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Adapting to climate change ‘happening worldwide’, essential

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Bricks are salvaged from a home damaged by erosion in Bangladesh.

The impacts of climate change are already “very visible” and “happening worldwide”, the head of the UN weather agency told the start of the 55th Session of the UN’s Intergovernmental Panel on Climate Change (IPCC) which convened on Monday.

The meeting opened to approve the report of the second IPCC Working Group focusing on impacts, adaptation and vulnerability to climate change which will be added to the Sixth Assessment Report later this month. 

The report of the first IPCC Working Group, which focussed on the physical science of climate change, influenced the work of the UN Climate Conference in Glasgow, COP26, last year. 

World Meteorological Organization (WMO) Secretary-General Petteri Taalas reminded delegates that during COP26, “there was not a single head of State who questioned the scientific facts”, saying the message had got through and “has been heard”. 

Disaster impacts 

The WMO chief noted that some areas of the world such as tropical latitudes and developing countries, especially in Africa, Southern Asia, and the Pacific islands, are particularly vulnerable to climate change.  

Last year WMO published a report on disaster statistics, which demonstrated that for the past 50 years, 4.5 billion people have experienced a major weather-related disaster over the past 20 years.  

And while there has been a drop in casualties thanks to improved early warning services, dramatic increases in economic losses have occurred.  

Only a week ago, in Madagascar, deadly Cyclone Batisirai was a Category 4 storm “and had severe impacts on the economy and human well-being”, said Mr. Taalas.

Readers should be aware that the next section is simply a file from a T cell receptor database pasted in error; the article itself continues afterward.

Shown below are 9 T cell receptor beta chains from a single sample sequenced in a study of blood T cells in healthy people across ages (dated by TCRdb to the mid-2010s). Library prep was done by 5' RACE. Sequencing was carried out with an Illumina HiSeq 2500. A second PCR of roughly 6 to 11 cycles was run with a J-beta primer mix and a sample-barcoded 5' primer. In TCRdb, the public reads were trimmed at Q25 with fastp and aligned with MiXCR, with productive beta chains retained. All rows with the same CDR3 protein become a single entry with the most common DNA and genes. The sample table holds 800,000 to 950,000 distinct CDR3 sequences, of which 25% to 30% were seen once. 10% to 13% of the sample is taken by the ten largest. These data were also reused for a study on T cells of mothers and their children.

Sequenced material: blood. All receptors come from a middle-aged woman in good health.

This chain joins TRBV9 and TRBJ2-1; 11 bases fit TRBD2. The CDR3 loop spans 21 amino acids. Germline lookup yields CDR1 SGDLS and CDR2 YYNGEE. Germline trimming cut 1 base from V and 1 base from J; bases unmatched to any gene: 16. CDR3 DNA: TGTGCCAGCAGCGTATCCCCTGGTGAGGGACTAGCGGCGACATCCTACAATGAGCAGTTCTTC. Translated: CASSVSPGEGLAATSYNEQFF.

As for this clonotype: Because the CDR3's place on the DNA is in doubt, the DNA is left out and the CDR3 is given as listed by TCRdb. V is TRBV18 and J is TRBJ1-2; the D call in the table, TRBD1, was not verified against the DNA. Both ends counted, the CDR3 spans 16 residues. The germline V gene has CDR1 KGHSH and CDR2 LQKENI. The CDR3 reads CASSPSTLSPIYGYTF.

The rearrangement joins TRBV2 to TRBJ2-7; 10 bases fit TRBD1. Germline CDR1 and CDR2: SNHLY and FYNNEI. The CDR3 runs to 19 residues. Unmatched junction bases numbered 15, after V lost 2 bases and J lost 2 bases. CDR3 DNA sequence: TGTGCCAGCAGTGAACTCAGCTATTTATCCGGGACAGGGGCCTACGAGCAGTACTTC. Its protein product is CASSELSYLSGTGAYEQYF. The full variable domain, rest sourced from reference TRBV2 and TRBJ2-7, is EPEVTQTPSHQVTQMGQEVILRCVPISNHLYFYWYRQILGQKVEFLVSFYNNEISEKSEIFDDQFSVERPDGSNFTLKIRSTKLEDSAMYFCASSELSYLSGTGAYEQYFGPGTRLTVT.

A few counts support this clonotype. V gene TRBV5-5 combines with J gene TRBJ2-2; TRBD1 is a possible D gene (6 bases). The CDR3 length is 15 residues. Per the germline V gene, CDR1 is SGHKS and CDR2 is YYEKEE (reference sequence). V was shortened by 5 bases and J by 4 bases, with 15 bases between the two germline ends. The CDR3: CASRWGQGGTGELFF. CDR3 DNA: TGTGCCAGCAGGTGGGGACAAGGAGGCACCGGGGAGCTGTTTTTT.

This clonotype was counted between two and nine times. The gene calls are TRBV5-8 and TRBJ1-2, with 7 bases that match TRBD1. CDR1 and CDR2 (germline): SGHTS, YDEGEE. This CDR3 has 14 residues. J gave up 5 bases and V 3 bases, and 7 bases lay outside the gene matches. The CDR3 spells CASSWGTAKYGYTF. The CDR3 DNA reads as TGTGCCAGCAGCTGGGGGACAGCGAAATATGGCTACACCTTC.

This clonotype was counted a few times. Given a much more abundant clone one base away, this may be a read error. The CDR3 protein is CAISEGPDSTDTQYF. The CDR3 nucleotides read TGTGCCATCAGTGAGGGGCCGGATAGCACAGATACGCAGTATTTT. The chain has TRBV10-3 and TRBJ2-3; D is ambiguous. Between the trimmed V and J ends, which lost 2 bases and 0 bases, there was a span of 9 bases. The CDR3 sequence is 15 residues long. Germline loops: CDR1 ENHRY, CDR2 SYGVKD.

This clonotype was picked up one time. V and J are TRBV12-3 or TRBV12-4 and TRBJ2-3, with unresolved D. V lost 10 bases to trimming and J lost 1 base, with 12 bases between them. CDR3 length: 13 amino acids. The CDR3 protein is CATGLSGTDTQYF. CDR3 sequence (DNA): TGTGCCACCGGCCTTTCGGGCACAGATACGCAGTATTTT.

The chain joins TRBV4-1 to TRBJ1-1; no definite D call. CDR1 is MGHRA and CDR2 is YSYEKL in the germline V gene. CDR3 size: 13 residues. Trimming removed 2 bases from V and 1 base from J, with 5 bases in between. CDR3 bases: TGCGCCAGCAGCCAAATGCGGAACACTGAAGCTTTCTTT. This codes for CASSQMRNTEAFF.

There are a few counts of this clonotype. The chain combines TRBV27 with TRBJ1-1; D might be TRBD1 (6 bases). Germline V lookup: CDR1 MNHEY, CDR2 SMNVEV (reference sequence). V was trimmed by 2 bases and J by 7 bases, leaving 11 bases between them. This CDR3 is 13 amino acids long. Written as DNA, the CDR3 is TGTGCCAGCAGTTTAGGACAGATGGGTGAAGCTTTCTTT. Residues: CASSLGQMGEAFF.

“We have to be careful how we communicate these facts. We have to separate impacts from natural variability to impacts from climate change”.  

Moving target 

According to earlier thinking, 2°C was an ambitious enough climate change target.  

However, the UNFCC’s previous special report revealed that the impact of 1.5°C would be “a game changer”.  

“After that, 1.5°C became the desired outcome of climate mitigation work for the coming years”, said the WMO chief. 

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However, despite that COP26 was the second most successful conference after Paris, he observed that the 1.5°C target is “barely alive”.  

The work needs to continue”, he spelled out. 

Adaptation imperative 

Citing a growing trend of rising sea levels, glaciers melting and continuing disasters, the top WMO official underscored the importance of adaptation.  

Climate change impacts are related to economy, food security, infrastructure, the biosphere and health”, he said. “We have to adapt to climate change. That means droughts, flooding, tropical storms, heatwaves, water shortages, coastal inundation”.  

Later this year, COP27 will take place in Sharm-el-Sheik, Egypt, followed next year by COP28 in the United Arab Emirates.  

“We hope to hear more pledges at those conferences. We are working for such a goal. The next COP will have a more Africa flavour. It is the most vulnerable continent”, he said. 

Adapting to climate change ‘happening worldwide’, essential

Destruction and flooding caused by Hurricane Iota left thousands of people homeless across Nicaragua..

Stepping up, stepping in 

Explaining that “major gaps” in African countries and Caribbean islands are obstacle for climate adaptation, Mr. Taalas said that WMO is focussing attention on Multi-hazard Early Warning services to forecast the impacts of disasters. 

He drew attention to a new financing mechanism to enhance observation systems, a new water and climate coalition that pays attention to water shortages and an enhanced partnership with the UN Disaster Risk Reduction office (UNDRR) to form “a centre of excellence on climate change and disasters”.  

We are working together with financing institutions like World Bank, European Union, UNDP, Green Climate Fund, to allocate more finance to early warning services”, stated the WMO chief.  

Delivering across time zones 

Chairing the meeting, Hoesung Lee informed the participants that this was the final phase of a “strict and meticulous review process” of the report. 

Over the next two weeks, Governments and scientists collectively will deliver a “sound, tested and robust summary…critically important for policymakers around the world,” he said. 

“I have no doubt that we will see constructive and collaborative work in the next two weeks as we work across all time zones to deliver this report.”. 

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